By Glen Bradley
It has been just short of a month since this year’s Loretto Volunteer cohort went to the United Nations’ 2017 Commission on the Status of Women (CSW) in New York City. Our two and a half days of the Commission was packed with opportunity, with over 150 sessions (both by member states and NGOs) to choose from. Many of us had scouted out the sessions beforehand using their app and had a full schedule.
With the weekend beforehand to explore the city and reconnect with the volunteers in the other cities, we began our week balancing personal interest with strategically going to sessions together.
While the snow shut down and canceled all session for the Tuesday of our visit, we kept our spirits high and looked forward to making the most of our time in the city and the sessions we’d go to on Wednesday.
I came to the CSW with two objectives: learn something that would inform my work in queer activism/advocacy and learn about an issue I had very little knowledge of. As the type to over-commit, I had filled each available time slot with a session on my calendar. Knowing I wouldn’t be able to go to each, I made a goal to attend at least one session a day that connected to queer issues somehow and another that didn’t but sounded like something I wouldn’t find outside of the CSW.
The session that stood out the most was “Challenges and Achievements of LBT Women in the Workplace” because it covered the complex and intersectional realities of LB* women in each country. In this session, four panelists from around the world (Mexico, Fiji, China, and Lebanon) spoke on what types of workplaces were available to women in their countries and how cultural factors impacted LB women’s economic freedom.
The panelist from Lebanon noted that while the session used “LBT women” (lesbian, bisexual, and transgender), the panel would primarily focus on LB (lesbian and bisexual) women. She shared how the LGBTQ+ movement in Lebanon has been dominated by gay men because they have easier access to economic resources. For those spaces specifically for LBT women, most are lead by LB women. As a result, the movement has lacked a strong intersectional approach toward LGBTQ+ empowerment leading to GB (gay and bisexual) men receiving more and quicker benefit from the movement as a whole, often without addressing issues that specifically impact LB and T women.
The panelist from China shared how many cisgender women in China, particularly rural areas, do not have the economic resources necessary to live with a same-gender partner because these women do not have access to paid work. Instead, they are expected and confined to caring for their household. Men who are attracted to men, however, do have the economic resources needed to live together because all men are expected to have paid work. Women attracted to women face more than structural patriarchy, the gender roles leave no room for them to live authentically. Women who break cultural norms and do find paid work still often lack economic freedom because the men in the household often take the money as men are expected to handle finances.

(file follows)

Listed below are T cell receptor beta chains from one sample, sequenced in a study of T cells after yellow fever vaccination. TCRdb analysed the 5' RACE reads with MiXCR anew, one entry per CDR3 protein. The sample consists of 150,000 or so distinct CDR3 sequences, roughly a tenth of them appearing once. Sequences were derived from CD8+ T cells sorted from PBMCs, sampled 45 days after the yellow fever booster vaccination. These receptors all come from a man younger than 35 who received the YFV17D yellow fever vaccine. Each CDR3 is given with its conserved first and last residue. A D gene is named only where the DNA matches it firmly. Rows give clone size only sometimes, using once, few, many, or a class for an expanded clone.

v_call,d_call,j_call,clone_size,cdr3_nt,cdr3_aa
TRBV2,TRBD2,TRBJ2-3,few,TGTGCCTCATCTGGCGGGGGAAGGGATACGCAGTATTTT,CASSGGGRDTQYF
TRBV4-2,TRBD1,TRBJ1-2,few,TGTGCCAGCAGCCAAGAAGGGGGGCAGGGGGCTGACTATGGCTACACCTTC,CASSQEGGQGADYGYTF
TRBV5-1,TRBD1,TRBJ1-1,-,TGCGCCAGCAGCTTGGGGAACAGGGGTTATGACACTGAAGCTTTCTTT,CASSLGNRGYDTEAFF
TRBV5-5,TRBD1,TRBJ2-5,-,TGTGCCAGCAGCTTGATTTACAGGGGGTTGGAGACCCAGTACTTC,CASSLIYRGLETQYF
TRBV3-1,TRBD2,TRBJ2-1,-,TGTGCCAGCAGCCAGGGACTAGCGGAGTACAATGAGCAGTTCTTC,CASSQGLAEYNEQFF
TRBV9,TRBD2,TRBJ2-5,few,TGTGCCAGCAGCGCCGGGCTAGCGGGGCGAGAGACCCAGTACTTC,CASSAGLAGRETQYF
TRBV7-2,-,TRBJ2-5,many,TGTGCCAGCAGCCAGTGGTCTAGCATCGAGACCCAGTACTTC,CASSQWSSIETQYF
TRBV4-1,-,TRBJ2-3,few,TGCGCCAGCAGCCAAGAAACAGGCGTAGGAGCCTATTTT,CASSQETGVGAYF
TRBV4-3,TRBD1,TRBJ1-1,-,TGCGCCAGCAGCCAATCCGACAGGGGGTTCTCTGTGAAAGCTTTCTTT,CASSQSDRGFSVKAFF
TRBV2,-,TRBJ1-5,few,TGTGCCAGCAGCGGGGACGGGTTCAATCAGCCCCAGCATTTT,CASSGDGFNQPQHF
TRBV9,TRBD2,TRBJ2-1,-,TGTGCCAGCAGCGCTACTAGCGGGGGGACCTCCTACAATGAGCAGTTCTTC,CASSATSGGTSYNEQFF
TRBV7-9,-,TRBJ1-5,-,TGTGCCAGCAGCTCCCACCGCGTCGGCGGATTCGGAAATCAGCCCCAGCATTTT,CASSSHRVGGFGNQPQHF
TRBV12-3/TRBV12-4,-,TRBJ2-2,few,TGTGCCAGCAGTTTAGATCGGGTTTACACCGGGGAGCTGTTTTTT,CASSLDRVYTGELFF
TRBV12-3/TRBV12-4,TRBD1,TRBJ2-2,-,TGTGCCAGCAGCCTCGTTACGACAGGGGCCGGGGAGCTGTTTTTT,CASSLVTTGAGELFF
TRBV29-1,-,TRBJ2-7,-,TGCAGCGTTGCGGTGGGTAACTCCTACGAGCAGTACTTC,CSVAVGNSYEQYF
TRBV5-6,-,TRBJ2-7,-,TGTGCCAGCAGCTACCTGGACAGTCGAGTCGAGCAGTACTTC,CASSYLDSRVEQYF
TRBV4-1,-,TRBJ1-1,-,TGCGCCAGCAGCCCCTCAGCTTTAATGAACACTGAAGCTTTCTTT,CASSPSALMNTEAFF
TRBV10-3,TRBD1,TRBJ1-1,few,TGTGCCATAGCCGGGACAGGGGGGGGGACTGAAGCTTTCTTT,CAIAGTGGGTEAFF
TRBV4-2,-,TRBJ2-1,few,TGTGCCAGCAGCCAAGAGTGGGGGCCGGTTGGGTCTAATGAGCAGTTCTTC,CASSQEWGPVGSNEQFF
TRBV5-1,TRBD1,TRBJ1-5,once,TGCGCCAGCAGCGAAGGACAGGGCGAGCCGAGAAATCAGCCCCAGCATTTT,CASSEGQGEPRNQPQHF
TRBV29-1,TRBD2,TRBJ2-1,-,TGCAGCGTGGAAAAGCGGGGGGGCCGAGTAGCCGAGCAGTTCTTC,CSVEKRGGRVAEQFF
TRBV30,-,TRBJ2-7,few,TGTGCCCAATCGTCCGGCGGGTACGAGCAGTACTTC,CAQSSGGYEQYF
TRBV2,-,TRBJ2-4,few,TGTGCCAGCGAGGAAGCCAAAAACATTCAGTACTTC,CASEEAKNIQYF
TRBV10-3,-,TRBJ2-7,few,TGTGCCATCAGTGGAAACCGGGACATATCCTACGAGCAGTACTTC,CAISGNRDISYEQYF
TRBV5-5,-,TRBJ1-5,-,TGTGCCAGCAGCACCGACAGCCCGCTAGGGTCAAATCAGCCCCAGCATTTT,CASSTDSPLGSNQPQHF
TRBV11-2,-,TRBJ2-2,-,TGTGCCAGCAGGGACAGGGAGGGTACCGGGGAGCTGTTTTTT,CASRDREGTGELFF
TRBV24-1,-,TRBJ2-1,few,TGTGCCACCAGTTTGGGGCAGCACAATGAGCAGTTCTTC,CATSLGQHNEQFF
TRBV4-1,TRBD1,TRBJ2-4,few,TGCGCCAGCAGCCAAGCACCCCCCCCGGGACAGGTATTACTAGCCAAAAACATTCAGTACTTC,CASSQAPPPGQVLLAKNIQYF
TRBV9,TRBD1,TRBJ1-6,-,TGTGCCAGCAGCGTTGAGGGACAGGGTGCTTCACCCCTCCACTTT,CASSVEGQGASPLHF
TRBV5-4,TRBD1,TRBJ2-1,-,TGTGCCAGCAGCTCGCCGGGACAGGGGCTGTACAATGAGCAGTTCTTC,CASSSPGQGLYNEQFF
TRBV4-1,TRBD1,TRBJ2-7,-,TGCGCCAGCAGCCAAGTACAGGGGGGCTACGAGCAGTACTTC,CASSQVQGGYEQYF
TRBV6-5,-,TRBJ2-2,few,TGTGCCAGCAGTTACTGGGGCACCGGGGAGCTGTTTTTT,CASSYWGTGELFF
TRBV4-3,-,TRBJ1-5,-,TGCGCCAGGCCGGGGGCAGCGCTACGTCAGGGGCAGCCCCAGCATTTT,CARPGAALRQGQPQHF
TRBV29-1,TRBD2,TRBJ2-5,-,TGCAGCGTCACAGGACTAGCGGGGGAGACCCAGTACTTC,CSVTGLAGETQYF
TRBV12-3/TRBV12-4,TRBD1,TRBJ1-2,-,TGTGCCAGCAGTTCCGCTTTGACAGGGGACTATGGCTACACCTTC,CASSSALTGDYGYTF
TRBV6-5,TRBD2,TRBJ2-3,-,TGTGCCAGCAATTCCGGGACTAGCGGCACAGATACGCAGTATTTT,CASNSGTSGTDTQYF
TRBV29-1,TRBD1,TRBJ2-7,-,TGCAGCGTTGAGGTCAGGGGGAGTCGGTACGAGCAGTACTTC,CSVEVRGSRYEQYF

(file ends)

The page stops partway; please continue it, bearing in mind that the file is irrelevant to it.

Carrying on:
In Mexico, women face sexism in education and in the workplace, affecting their economic freedom. But for women who are attracted to women, health care costs were an added burden. The panelist from Mexico presented data from a study she led showing that LB women in Mexico fear discrimination from public healthcare services and opt to pay for privatized care when the socialized healthcare is available. These women were also unaware that any such discrimination based on sexuality is illegal. With a majority relying on private healthcare, LB women spent more money on their health and has less money to spend on higher education and basic needs.
The panelist from Fiji elaborated that since the culture in Fiji is dominated by religion, gender roles and sexuality norms are enforced by religion. Similar to China, women are expected to work for the household rather than pay. Breaking gender roles and sexuality norms lead to complete ostracization from family and the rest of their community.
Like many sessions, this one intimately explained how women are affected by multiple factors that often compound barriers and dangers. Looking to my work in queer advocacy in the United States, this session made me more aware how similar intersectional realities exist in our own country and culture. In order to effectively advocate for queer people, I must continue educate myself on the diversity of my community and how queer issues are inherently impacted by intersectional issues. In order to advocate for the minorities in my queer community, I need to challenge the gay, male dominant spaces and organizations to actively include more input from and leadership by the minorities within our minority.
I am extremely grateful to the Loretto Volunteer program for the experiences I had at the Commission and know that theses experiences will impact my future advocacy as I work for the rights and safety all queer people in my own country.
Glen Bradley is from Kansas City, Missouri and graduated from Santa Clara University in 2016 with a Bachelor of Science in Commerce as a marketing major and English minor. Glen is currently working at Metro DC PFLAG.
In Their Own Words
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